The treaty recognised that the community enjoyed various exceptional rights, including being allowed to live according to its existing customs. Three muftis, appointed by the Greek authorities, were to act as religious leaders and judges. In this capacity they enforced sharia law for family disputes, but not for criminal cases. So any problems relating to marriage, divorce and inheritance are settled by the mufti’s office in Xanthi, Komotini or Didymoteicho, the region’s three main towns. “Sharia must govern the world,” says Meco Cemali, the mufti of Komotini. “These are God’s just rules on how we should live our lives.”
But “the Lausanne treaty makes no mention of sharia or muftis”, says Sali’s lawyer, Yannis Ktistakis. “It was the Greek state which put that interpretation on the agreement. In 1923, Turkish society under the leadership of Kemal Ataturk was very progressive and secular. The Greek government was conservative and profoundly Orthodox. So it assumed that the best way of reducing progressive influence on the Turkish-speaking community in Thrace would be to extend the powers of sharia law.”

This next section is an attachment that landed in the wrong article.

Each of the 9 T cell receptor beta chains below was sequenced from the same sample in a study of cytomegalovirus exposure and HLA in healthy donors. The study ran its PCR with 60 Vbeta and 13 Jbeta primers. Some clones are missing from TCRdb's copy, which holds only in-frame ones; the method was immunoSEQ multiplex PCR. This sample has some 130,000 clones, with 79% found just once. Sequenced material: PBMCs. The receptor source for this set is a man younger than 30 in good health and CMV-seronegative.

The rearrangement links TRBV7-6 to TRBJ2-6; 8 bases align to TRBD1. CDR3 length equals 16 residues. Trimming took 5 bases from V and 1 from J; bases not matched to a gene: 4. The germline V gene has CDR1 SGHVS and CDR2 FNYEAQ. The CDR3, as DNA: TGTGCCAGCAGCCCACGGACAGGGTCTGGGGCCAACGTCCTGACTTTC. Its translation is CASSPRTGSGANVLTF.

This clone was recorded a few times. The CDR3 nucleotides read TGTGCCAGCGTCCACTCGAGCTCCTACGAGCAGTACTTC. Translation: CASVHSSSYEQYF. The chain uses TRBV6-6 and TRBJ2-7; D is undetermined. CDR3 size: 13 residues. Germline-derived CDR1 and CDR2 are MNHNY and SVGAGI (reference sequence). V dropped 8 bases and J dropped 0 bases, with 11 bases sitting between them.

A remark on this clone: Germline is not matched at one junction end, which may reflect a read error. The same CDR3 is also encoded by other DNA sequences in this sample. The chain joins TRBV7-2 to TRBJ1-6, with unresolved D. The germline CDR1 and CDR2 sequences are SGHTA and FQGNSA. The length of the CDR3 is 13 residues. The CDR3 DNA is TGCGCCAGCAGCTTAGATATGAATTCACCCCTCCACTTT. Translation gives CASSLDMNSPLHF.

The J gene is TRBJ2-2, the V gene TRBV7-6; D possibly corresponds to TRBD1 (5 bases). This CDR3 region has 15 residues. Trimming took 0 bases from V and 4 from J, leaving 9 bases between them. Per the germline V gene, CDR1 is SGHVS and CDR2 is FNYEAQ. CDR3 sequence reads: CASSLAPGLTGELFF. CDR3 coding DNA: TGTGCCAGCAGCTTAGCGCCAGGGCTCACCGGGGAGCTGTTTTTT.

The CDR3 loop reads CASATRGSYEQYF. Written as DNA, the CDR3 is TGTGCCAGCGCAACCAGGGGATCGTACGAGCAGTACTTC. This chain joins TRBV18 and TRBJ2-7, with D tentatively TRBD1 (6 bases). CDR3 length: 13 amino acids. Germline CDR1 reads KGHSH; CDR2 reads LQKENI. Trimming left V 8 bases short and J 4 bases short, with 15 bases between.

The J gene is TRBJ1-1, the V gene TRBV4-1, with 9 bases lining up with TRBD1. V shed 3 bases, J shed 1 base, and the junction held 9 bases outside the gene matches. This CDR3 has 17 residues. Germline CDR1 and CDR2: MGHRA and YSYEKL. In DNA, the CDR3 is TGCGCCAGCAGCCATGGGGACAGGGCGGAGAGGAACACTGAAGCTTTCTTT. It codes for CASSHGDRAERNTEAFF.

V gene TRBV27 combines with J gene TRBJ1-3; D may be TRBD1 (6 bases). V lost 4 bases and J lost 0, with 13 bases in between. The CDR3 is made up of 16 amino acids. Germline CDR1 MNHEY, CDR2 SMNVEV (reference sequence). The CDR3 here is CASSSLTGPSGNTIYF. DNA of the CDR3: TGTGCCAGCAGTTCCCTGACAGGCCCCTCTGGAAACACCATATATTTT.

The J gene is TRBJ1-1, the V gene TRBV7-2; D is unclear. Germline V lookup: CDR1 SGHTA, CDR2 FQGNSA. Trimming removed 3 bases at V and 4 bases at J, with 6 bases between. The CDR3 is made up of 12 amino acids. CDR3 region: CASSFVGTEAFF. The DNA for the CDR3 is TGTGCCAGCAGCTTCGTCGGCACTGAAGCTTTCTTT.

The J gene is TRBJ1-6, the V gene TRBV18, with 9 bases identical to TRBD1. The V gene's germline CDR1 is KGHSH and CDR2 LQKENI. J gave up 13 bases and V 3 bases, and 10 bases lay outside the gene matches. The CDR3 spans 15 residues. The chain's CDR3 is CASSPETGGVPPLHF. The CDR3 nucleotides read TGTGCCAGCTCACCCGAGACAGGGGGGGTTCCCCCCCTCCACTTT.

Just under a century later it seems odd that Greece, a member of the European Union since 1981, still encourages sharia law on its territory. Surely, it should be enforcing the civil code. The official line in Athens is that there is no going back on the Lausanne treaty, for fear of retaliation against the Greek community in Istanbul. “The fate of the minority in Thrace is closely linked to fluctuating relations between Greece and Turkey,” says Konstantinos Tsitselikis, a specialist in Balkan studies at the University of Macedonia and author of the book Islam in Greece: From Historical Minorities to Immigrant Newcomers. “In 1985, confronted by a hostile Greek nationalist movement, Turkey started funding a political party in Thrace. This organisation played on the Turkish identity of the Muslim minority, asserting in particular the community’s right to elect muftis.”